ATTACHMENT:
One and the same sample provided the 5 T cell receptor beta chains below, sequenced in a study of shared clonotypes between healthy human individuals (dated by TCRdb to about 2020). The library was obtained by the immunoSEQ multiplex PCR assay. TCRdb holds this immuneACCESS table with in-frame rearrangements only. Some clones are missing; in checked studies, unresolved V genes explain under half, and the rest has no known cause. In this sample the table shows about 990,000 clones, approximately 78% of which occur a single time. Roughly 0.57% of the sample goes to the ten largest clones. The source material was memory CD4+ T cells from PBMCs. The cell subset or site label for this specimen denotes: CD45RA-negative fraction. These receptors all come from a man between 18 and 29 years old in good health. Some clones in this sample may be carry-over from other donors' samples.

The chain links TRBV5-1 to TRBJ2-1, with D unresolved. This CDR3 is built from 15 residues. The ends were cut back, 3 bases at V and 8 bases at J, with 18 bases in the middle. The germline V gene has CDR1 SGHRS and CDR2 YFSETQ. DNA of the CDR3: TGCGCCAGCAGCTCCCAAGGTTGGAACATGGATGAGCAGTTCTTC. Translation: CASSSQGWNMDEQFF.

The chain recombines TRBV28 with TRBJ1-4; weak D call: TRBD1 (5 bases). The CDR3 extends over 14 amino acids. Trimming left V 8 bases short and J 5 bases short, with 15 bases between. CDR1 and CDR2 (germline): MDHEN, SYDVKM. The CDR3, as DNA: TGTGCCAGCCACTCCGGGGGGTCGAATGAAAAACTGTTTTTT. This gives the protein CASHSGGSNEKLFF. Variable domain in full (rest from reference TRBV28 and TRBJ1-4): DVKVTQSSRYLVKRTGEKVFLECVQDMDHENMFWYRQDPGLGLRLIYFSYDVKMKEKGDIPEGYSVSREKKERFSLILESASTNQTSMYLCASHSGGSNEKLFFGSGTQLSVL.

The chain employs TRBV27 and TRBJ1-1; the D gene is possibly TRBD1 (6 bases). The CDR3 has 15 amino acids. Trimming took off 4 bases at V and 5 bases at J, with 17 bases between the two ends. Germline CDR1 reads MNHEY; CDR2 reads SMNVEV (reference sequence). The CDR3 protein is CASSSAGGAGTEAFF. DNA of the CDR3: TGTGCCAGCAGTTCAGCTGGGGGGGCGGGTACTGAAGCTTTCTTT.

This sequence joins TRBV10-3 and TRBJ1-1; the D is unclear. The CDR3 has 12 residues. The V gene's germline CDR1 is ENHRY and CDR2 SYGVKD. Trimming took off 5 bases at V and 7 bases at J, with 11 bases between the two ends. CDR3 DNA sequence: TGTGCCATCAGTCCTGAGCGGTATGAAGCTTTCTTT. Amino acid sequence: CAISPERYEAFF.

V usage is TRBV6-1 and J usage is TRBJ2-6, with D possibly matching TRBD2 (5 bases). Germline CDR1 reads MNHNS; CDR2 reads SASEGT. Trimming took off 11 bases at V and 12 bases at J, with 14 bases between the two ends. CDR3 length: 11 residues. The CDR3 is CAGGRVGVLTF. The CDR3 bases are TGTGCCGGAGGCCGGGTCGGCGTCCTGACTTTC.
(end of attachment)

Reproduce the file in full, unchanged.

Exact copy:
One and the same sample provided the 5 T cell receptor beta chains below, sequenced in a study of shared clonotypes between healthy human individuals (dated by TCRdb to about 2020). The library was obtained by the immunoSEQ multiplex PCR assay. TCRdb holds this immuneACCESS table with in-frame rearrangements only. Some clones are missing; in checked studies, unresolved V genes explain under half, and the rest has no known cause. In this sample the table shows about 990,000 clones, approximately 78% of which occur a single time. Roughly 0.57% of the sample goes to the ten largest clones. The source material was memory CD4+ T cells from PBMCs. The cell subset or site label for this specimen denotes: CD45RA-negative fraction. These receptors all come from a man between 18 and 29 years old in good health. Some clones in this sample may be carry-over from other donors' samples.

The chain links TRBV5-1 to TRBJ2-1, with D unresolved. This CDR3 is built from 15 residues. The ends were cut back, 3 bases at V and 8 bases at J, with 18 bases in the middle. The germline V gene has CDR1 SGHRS and CDR2 YFSETQ. DNA of the CDR3: TGCGCCAGCAGCTCCCAAGGTTGGAACATGGATGAGCAGTTCTTC. Translation: CASSSQGWNMDEQFF.

The chain recombines TRBV28 with TRBJ1-4; weak D call: TRBD1 (5 bases). The CDR3 extends over 14 amino acids. Trimming left V 8 bases short and J 5 bases short, with 15 bases between. CDR1 and CDR2 (germline): MDHEN, SYDVKM. The CDR3, as DNA: TGTGCCAGCCACTCCGGGGGGTCGAATGAAAAACTGTTTTTT. This gives the protein CASHSGGSNEKLFF. Variable domain in full (rest from reference TRBV28 and TRBJ1-4): DVKVTQSSRYLVKRTGEKVFLECVQDMDHENMFWYRQDPGLGLRLIYFSYDVKMKEKGDIPEGYSVSREKKERFSLILESASTNQTSMYLCASHSGGSNEKLFFGSGTQLSVL.

The chain employs TRBV27 and TRBJ1-1; the D gene is possibly TRBD1 (6 bases). The CDR3 has 15 amino acids. Trimming took off 4 bases at V and 5 bases at J, with 17 bases between the two ends. Germline CDR1 reads MNHEY; CDR2 reads SMNVEV (reference sequence). The CDR3 protein is CASSSAGGAGTEAFF. DNA of the CDR3: TGTGCCAGCAGTTCAGCTGGGGGGGCGGGTACTGAAGCTTTCTTT.

This sequence joins TRBV10-3 and TRBJ1-1; the D is unclear. The CDR3 has 12 residues. The V gene's germline CDR1 is ENHRY and CDR2 SYGVKD. Trimming took off 5 bases at V and 7 bases at J, with 11 bases between the two ends. CDR3 DNA sequence: TGTGCCATCAGTCCTGAGCGGTATGAAGCTTTCTTT. Amino acid sequence: CAISPERYEAFF.

V usage is TRBV6-1 and J usage is TRBJ2-6, with D possibly matching TRBD2 (5 bases). Germline CDR1 reads MNHNS; CDR2 reads SASEGT. Trimming took off 11 bases at V and 12 bases at J, with 14 bases between the two ends. CDR3 length: 11 residues. The CDR3 is CAGGRVGVLTF. The CDR3 bases are TGTGCCGGAGGCCGGGTCGGCGTCCTGACTTTC.